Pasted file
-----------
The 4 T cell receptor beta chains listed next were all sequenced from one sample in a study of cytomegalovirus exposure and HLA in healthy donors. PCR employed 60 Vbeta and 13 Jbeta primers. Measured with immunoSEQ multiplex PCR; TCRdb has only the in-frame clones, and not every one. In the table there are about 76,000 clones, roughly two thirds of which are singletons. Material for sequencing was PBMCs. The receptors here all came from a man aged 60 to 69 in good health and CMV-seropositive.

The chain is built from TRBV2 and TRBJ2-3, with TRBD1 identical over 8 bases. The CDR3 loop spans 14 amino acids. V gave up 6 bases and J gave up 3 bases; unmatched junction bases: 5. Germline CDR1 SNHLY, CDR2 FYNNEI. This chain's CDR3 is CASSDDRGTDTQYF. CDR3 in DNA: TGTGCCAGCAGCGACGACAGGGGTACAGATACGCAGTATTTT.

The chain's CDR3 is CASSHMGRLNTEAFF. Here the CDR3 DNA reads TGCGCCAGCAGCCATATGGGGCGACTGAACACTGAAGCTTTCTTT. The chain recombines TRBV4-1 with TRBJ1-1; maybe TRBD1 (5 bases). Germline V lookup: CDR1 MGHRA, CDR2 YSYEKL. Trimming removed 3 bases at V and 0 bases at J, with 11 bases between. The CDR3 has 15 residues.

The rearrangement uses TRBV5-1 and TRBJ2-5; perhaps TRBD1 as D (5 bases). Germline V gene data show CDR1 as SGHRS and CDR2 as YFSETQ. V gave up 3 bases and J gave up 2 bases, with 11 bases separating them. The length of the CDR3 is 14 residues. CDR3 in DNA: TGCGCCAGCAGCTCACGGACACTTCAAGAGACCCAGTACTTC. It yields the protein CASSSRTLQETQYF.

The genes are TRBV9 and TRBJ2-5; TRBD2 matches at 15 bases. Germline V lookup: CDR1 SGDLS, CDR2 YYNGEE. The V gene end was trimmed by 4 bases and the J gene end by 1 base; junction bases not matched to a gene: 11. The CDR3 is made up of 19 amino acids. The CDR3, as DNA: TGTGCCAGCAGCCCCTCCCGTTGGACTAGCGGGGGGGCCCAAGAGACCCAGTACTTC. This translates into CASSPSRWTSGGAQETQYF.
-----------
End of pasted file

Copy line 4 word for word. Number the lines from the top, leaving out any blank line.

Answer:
The rearrangement uses TRBV5-1 and TRBJ2-5; perhaps TRBD1 as D (5 bases). Germline V gene data show CDR1 as SGHRS and CDR2 as YFSETQ. V gave up 3 bases and J gave up 2 bases, with 11 bases separating them. The length of the CDR3 is 14 residues. CDR3 in DNA: TGCGCCAGCAGCTCACGGACACTTCAAGAGACCCAGTACTTC. It yields the protein CASSSRTLQETQYF.